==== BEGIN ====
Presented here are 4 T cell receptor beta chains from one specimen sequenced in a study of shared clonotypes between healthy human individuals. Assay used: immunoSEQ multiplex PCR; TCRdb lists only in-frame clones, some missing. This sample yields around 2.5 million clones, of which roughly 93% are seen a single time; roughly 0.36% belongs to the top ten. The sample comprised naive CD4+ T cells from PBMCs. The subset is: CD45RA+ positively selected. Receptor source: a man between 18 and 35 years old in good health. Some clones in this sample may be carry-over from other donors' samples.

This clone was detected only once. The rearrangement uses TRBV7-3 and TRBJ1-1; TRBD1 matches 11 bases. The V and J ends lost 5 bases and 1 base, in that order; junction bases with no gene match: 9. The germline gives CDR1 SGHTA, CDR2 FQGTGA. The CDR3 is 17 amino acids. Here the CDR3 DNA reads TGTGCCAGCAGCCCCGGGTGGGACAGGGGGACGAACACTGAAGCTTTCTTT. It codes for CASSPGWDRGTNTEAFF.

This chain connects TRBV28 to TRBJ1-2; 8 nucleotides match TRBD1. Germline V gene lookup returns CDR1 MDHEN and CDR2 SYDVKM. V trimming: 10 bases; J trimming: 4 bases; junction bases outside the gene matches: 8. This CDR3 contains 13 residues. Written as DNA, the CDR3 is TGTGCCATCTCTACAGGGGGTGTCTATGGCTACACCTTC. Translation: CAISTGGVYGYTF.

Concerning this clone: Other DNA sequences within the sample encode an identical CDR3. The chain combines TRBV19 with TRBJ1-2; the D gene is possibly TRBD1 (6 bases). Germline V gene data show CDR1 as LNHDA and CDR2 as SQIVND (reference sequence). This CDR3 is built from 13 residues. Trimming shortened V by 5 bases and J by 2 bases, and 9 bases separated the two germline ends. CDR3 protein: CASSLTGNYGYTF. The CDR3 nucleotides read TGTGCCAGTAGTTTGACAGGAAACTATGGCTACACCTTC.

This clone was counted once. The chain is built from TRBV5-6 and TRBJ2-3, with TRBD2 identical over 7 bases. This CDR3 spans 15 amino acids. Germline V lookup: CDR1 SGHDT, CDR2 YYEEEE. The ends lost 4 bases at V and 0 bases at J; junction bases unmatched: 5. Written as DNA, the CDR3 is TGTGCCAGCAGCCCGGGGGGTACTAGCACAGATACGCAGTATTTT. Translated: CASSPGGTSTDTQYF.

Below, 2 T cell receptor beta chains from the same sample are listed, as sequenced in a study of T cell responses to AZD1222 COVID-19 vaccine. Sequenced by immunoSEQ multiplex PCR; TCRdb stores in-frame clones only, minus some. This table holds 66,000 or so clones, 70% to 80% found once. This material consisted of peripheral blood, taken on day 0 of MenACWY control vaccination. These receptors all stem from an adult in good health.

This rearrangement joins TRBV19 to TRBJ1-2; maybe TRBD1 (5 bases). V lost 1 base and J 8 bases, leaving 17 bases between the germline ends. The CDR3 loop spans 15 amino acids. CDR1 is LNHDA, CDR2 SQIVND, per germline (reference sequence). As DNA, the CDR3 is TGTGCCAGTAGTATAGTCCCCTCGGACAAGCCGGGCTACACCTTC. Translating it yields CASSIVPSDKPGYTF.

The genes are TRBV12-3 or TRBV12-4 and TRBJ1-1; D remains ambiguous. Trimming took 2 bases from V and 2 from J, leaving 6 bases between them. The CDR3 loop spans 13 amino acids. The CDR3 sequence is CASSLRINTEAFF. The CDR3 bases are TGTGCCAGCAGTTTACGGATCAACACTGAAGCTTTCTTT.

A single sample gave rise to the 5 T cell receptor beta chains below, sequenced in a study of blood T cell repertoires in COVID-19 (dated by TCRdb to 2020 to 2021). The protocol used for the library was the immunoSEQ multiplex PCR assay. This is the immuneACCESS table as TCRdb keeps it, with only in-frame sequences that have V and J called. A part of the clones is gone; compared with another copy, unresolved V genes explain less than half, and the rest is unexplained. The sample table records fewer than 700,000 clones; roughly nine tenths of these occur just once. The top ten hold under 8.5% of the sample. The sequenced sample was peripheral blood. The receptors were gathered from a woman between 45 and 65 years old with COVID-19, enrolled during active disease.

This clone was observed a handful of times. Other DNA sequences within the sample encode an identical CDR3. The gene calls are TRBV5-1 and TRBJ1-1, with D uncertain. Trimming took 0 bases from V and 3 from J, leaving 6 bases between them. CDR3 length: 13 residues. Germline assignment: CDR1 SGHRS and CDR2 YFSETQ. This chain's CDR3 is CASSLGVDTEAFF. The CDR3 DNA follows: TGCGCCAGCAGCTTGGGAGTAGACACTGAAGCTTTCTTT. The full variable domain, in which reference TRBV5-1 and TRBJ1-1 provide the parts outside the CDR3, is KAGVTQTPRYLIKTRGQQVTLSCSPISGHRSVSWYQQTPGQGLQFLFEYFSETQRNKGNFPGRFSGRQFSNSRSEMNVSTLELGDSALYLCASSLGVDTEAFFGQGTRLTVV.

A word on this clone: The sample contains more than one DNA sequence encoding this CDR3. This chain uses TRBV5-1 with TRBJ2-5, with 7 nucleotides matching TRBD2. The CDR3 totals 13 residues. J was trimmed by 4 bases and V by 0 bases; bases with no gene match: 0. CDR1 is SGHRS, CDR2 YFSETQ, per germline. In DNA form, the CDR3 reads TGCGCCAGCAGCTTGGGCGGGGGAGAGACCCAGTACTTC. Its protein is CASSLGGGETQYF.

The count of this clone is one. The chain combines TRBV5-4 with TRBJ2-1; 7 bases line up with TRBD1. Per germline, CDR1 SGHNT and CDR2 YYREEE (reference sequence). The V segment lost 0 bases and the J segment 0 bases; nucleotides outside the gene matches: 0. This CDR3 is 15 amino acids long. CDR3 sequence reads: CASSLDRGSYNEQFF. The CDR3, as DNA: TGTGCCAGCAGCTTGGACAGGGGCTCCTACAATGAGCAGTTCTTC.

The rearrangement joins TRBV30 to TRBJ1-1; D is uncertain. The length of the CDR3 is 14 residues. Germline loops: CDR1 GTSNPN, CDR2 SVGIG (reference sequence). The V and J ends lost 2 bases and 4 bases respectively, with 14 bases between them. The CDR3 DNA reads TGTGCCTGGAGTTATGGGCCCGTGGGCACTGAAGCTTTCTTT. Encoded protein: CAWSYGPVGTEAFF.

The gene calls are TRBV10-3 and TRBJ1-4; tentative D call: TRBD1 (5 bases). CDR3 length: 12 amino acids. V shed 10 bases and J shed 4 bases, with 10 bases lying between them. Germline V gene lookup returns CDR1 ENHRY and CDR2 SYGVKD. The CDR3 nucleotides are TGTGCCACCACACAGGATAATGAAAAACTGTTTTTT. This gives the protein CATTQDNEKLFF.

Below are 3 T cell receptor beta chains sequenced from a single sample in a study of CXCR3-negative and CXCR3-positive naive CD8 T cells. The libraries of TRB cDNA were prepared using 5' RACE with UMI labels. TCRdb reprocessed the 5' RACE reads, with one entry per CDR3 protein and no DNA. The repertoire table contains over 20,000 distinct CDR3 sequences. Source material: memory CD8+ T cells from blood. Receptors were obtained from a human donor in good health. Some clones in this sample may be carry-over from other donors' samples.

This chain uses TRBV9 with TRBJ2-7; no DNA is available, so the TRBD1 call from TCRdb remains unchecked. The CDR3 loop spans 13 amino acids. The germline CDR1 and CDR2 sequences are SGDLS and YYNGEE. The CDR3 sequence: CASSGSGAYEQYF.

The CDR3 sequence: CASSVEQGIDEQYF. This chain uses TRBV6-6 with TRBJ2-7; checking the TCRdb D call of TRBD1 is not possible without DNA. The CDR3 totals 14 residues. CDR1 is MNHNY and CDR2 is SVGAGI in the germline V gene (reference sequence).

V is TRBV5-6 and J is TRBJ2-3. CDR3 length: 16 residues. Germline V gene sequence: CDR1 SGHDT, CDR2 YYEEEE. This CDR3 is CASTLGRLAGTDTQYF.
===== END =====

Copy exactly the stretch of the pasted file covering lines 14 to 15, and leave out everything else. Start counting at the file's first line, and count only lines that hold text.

The gene calls are TRBV10-3 and TRBJ1-4; tentative D call: TRBD1 (5 bases). CDR3 length: 12 amino acids. V shed 10 bases and J shed 4 bases, with 10 bases lying between them. Germline V gene lookup returns CDR1 ENHRY and CDR2 SYGVKD. The CDR3 nucleotides are TGTGCCACCACACAGGATAATGAAAAACTGTTTTTT. This gives the protein CATTQDNEKLFF.

Below are 3 T cell receptor beta chains sequenced from a single sample in a study of CXCR3-negative and CXCR3-positive naive CD8 T cells. The libraries of TRB cDNA were prepared using 5' RACE with UMI labels. TCRdb reprocessed the 5' RACE reads, with one entry per CDR3 protein and no DNA. The repertoire table contains over 20,000 distinct CDR3 sequences. Source material: memory CD8+ T cells from blood. Receptors were obtained from a human donor in good health. Some clones in this sample may be carry-over from other donors' samples.